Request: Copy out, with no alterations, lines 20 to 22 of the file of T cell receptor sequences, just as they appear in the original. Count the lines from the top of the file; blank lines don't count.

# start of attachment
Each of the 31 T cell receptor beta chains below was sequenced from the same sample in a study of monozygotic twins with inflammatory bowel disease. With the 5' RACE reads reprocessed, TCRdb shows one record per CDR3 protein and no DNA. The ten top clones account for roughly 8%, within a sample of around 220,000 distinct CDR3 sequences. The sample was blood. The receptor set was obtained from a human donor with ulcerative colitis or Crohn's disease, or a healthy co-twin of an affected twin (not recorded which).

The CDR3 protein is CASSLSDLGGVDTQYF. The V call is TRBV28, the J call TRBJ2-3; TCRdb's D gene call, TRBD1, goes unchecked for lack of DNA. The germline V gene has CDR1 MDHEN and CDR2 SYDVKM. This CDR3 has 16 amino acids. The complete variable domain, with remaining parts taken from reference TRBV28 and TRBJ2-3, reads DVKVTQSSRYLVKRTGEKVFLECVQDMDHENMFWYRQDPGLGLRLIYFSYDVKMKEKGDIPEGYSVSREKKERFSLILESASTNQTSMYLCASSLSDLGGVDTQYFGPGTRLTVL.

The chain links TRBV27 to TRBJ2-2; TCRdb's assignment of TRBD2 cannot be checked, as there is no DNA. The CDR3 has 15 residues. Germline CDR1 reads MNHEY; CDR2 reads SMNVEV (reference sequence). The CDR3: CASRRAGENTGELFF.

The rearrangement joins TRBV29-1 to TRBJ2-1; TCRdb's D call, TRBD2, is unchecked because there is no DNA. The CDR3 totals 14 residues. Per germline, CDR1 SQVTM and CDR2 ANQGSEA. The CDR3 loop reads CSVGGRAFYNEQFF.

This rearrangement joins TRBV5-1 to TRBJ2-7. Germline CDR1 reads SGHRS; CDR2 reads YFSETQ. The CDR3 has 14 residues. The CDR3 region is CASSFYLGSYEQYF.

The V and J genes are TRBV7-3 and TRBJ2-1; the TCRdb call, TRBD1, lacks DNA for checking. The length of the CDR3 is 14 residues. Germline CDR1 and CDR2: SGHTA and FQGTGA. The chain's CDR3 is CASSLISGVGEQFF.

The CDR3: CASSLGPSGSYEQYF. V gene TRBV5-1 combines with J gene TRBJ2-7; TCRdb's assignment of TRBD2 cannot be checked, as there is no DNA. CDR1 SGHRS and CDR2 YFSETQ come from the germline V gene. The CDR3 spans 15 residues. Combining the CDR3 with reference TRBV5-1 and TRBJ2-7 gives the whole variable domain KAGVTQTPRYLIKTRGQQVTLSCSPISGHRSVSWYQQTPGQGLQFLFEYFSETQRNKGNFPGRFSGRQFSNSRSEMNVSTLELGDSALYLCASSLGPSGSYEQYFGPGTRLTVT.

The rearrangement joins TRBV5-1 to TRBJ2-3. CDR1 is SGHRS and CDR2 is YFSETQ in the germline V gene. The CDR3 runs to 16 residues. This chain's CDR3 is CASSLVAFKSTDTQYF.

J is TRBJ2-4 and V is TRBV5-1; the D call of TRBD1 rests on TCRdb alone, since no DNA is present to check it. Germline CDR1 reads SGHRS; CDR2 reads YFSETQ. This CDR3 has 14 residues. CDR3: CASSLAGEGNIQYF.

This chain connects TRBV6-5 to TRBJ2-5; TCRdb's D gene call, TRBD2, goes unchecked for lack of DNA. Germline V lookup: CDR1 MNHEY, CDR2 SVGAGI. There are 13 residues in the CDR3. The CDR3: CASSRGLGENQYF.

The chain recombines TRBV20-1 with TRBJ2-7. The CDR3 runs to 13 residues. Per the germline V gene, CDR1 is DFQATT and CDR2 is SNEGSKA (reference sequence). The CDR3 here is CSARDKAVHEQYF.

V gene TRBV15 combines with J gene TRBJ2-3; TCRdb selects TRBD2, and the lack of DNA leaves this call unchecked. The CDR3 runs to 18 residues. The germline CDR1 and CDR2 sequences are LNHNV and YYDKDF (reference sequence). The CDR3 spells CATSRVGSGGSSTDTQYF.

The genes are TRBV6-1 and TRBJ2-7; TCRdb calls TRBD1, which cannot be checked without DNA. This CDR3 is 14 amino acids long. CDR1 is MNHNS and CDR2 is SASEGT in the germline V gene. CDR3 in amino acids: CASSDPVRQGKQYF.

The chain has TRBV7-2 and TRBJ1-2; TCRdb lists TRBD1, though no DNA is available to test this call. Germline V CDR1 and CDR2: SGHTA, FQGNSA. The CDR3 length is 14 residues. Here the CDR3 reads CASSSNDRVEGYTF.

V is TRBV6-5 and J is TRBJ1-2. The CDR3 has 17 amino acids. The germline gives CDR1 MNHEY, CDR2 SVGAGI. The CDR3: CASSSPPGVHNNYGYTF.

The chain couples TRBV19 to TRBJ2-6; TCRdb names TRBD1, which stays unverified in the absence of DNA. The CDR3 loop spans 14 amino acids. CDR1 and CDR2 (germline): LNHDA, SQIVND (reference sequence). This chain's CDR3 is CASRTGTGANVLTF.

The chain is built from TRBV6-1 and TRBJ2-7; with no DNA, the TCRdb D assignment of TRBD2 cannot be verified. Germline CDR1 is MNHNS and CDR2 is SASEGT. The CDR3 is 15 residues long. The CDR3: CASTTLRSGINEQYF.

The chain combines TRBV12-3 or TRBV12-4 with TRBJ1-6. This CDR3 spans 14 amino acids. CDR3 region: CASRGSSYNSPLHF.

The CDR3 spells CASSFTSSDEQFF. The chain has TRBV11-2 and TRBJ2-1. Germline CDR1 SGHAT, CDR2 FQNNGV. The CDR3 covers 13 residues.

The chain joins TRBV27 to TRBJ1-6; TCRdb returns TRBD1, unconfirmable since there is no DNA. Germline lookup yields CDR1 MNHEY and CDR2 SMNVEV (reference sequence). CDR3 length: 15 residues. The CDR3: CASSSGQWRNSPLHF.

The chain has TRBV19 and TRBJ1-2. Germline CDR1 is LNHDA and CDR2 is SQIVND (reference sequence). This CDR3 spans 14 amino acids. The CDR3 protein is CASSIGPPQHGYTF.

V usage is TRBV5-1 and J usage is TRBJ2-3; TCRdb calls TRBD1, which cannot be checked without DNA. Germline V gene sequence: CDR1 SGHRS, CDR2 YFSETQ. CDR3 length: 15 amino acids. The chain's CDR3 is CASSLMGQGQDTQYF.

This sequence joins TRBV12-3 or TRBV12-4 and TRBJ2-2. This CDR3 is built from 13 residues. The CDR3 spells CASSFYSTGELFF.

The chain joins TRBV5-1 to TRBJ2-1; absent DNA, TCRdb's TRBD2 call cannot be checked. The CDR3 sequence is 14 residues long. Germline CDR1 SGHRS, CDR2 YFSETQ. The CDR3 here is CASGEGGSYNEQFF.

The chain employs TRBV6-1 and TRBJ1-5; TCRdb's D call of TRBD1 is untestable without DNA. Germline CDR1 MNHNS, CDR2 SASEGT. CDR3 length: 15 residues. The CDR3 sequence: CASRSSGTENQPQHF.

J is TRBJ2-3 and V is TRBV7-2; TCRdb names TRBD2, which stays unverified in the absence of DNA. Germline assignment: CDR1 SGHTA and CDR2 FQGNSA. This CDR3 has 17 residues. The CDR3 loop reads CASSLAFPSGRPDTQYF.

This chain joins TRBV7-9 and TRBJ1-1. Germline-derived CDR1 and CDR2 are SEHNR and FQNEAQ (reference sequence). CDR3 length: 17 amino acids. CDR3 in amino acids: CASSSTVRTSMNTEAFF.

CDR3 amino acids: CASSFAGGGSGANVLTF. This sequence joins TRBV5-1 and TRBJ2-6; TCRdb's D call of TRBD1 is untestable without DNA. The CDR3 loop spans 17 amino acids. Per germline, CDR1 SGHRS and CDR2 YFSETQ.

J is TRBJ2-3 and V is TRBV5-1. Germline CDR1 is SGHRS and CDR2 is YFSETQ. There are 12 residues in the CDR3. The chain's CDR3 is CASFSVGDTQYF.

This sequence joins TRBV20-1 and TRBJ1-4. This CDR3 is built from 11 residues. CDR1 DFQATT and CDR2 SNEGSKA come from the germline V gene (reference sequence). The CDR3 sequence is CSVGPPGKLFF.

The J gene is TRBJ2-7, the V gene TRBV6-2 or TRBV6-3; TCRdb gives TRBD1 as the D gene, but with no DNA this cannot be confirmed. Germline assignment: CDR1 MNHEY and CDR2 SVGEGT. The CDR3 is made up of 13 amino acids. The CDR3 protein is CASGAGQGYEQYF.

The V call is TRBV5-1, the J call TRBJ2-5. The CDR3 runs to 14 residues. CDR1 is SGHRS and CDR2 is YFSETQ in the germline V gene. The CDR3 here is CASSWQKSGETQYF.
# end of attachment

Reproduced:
The chain joins TRBV27 to TRBJ1-6; TCRdb returns TRBD1, unconfirmable since there is no DNA. Germline lookup yields CDR1 MNHEY and CDR2 SMNVEV (reference sequence). CDR3 length: 15 residues. The CDR3: CASSSGQWRNSPLHF.

The chain has TRBV19 and TRBJ1-2. Germline CDR1 is LNHDA and CDR2 is SQIVND (reference sequence). This CDR3 spans 14 amino acids. The CDR3 protein is CASSIGPPQHGYTF.

V usage is TRBV5-1 and J usage is TRBJ2-3; TCRdb calls TRBD1, which cannot be checked without DNA. Germline V gene sequence: CDR1 SGHRS, CDR2 YFSETQ. CDR3 length: 15 amino acids. The chain's CDR3 is CASSLMGQGQDTQYF.